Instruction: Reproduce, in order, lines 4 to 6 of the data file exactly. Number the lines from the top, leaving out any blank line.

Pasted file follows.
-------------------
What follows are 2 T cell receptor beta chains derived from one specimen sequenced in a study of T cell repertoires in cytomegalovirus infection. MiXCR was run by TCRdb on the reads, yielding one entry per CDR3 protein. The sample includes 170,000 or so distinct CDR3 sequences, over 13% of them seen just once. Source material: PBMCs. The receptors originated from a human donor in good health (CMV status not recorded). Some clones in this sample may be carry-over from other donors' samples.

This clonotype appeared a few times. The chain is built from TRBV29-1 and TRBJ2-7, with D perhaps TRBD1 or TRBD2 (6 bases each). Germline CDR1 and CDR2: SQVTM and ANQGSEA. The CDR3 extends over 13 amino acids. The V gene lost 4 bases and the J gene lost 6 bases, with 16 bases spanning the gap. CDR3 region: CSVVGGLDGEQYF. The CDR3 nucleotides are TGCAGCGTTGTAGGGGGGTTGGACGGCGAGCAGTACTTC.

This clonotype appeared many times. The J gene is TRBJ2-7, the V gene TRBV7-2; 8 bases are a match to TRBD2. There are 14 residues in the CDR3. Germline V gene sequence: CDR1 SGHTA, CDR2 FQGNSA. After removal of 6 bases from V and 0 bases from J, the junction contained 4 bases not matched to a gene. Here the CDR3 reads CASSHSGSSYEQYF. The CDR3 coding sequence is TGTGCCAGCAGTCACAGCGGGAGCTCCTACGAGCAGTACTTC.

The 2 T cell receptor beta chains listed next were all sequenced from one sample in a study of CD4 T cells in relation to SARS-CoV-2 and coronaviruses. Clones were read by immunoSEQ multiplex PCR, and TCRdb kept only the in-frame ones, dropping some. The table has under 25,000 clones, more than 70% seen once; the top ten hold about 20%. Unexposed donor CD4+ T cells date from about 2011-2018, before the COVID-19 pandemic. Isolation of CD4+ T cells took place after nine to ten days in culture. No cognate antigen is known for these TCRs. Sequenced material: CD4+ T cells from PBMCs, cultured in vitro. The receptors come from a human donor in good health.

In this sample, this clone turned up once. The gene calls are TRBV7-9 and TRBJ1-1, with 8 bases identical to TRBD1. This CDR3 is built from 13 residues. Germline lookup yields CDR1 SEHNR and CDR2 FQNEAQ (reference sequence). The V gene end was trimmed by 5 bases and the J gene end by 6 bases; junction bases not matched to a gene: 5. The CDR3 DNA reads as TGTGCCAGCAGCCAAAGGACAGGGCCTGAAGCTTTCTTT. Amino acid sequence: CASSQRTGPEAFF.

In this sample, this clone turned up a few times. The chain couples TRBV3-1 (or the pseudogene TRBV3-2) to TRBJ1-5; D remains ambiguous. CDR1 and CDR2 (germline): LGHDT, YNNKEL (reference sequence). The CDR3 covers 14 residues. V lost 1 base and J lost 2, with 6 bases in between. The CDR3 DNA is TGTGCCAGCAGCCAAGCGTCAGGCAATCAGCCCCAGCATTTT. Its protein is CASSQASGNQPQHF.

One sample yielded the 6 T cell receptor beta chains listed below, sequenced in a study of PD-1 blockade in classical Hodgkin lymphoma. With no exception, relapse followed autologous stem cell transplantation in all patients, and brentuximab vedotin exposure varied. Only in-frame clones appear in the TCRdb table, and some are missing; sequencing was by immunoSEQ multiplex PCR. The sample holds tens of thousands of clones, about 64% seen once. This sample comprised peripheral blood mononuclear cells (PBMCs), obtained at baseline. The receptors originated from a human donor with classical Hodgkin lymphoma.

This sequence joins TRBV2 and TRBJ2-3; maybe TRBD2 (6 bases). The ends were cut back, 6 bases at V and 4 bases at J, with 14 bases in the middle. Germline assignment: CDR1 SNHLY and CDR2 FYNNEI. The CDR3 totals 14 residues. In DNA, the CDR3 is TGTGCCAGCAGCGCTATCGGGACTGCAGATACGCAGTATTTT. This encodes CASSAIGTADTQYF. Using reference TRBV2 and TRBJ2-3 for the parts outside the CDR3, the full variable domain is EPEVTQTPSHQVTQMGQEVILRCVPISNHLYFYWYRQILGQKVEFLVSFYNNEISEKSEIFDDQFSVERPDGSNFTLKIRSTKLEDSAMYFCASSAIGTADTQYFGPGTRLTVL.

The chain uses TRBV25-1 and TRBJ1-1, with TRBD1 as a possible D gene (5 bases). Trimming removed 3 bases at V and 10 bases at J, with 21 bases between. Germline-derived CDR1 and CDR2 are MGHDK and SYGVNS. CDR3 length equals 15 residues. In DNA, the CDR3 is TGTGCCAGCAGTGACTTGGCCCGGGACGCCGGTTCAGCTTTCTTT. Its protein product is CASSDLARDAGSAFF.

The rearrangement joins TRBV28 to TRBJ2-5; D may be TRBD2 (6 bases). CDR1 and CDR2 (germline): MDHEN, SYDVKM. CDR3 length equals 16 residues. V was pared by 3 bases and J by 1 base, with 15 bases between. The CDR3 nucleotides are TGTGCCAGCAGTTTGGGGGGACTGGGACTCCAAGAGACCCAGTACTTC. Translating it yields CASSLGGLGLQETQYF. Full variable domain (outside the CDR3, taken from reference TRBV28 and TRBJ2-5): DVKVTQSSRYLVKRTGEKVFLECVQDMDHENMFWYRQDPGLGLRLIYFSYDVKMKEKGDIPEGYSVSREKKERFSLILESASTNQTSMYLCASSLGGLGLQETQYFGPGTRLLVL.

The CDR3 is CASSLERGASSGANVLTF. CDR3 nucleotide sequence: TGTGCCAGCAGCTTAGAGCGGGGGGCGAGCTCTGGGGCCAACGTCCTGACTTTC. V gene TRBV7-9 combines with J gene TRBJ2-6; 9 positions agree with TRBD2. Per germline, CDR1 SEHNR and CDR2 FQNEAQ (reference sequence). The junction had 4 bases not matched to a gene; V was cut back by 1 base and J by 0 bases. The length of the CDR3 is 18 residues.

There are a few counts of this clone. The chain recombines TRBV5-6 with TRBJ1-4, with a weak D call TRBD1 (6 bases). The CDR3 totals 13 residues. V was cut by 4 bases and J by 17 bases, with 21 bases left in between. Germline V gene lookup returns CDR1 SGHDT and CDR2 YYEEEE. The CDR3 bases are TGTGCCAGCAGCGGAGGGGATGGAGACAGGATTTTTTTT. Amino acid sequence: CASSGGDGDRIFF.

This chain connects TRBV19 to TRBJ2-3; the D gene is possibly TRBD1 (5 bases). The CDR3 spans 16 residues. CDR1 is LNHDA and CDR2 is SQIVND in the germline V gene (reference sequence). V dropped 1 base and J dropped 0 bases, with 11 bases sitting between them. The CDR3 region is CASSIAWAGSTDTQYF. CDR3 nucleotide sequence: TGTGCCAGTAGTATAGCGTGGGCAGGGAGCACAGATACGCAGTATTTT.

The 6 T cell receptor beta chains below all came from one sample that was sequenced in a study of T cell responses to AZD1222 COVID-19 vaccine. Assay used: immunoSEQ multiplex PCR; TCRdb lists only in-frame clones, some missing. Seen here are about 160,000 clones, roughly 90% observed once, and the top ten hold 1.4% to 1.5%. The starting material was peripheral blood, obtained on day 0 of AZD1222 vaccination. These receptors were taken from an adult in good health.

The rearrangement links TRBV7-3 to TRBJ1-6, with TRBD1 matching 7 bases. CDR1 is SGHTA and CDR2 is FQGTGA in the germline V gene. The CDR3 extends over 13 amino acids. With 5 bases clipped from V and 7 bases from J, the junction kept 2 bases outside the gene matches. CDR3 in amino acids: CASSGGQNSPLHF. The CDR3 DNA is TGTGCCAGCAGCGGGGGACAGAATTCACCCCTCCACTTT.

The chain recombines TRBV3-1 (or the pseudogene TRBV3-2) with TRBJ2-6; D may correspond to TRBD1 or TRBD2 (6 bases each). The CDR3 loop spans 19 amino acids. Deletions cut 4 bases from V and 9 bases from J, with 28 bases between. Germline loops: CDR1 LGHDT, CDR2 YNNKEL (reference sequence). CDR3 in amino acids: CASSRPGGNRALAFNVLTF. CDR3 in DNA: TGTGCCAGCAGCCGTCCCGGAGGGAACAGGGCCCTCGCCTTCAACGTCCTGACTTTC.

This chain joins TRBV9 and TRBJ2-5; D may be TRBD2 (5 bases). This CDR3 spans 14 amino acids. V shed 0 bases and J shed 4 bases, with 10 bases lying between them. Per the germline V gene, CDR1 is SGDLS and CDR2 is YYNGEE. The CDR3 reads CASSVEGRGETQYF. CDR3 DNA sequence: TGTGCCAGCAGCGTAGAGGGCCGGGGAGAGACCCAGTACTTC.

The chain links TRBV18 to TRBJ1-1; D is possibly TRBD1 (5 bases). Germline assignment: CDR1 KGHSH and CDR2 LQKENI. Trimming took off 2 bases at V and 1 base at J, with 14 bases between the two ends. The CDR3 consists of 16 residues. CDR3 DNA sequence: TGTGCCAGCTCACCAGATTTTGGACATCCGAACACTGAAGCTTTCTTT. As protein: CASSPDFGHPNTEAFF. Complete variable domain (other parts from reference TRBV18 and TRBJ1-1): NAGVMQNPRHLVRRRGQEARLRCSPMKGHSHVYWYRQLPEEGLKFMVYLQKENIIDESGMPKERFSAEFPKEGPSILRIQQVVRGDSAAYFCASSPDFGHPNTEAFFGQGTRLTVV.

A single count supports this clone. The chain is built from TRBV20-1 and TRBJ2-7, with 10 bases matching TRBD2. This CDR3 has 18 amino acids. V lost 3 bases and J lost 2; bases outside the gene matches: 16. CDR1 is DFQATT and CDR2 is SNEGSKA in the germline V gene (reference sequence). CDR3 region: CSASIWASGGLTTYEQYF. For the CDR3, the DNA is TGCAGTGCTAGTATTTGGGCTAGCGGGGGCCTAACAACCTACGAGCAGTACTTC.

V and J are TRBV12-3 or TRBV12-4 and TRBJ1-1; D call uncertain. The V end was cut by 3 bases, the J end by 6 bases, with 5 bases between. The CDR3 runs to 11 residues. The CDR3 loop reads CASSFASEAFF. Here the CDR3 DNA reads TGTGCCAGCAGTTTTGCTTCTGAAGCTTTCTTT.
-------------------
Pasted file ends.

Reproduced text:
The 2 T cell receptor beta chains listed next were all sequenced from one sample in a study of CD4 T cells in relation to SARS-CoV-2 and coronaviruses. Clones were read by immunoSEQ multiplex PCR, and TCRdb kept only the in-frame ones, dropping some. The table has under 25,000 clones, more than 70% seen once; the top ten hold about 20%. Unexposed donor CD4+ T cells date from about 2011-2018, before the COVID-19 pandemic. Isolation of CD4+ T cells took place after nine to ten days in culture. No cognate antigen is known for these TCRs. Sequenced material: CD4+ T cells from PBMCs, cultured in vitro. The receptors come from a human donor in good health.

In this sample, this clone turned up once. The gene calls are TRBV7-9 and TRBJ1-1, with 8 bases identical to TRBD1. This CDR3 is built from 13 residues. Germline lookup yields CDR1 SEHNR and CDR2 FQNEAQ (reference sequence). The V gene end was trimmed by 5 bases and the J gene end by 6 bases; junction bases not matched to a gene: 5. The CDR3 DNA reads as TGTGCCAGCAGCCAAAGGACAGGGCCTGAAGCTTTCTTT. Amino acid sequence: CASSQRTGPEAFF.

In this sample, this clone turned up a few times. The chain couples TRBV3-1 (or the pseudogene TRBV3-2) to TRBJ1-5; D remains ambiguous. CDR1 and CDR2 (germline): LGHDT, YNNKEL (reference sequence). The CDR3 covers 14 residues. V lost 1 base and J lost 2, with 6 bases in between. The CDR3 DNA is TGTGCCAGCAGCCAAGCGTCAGGCAATCAGCCCCAGCATTTT. Its protein is CASSQASGNQPQHF.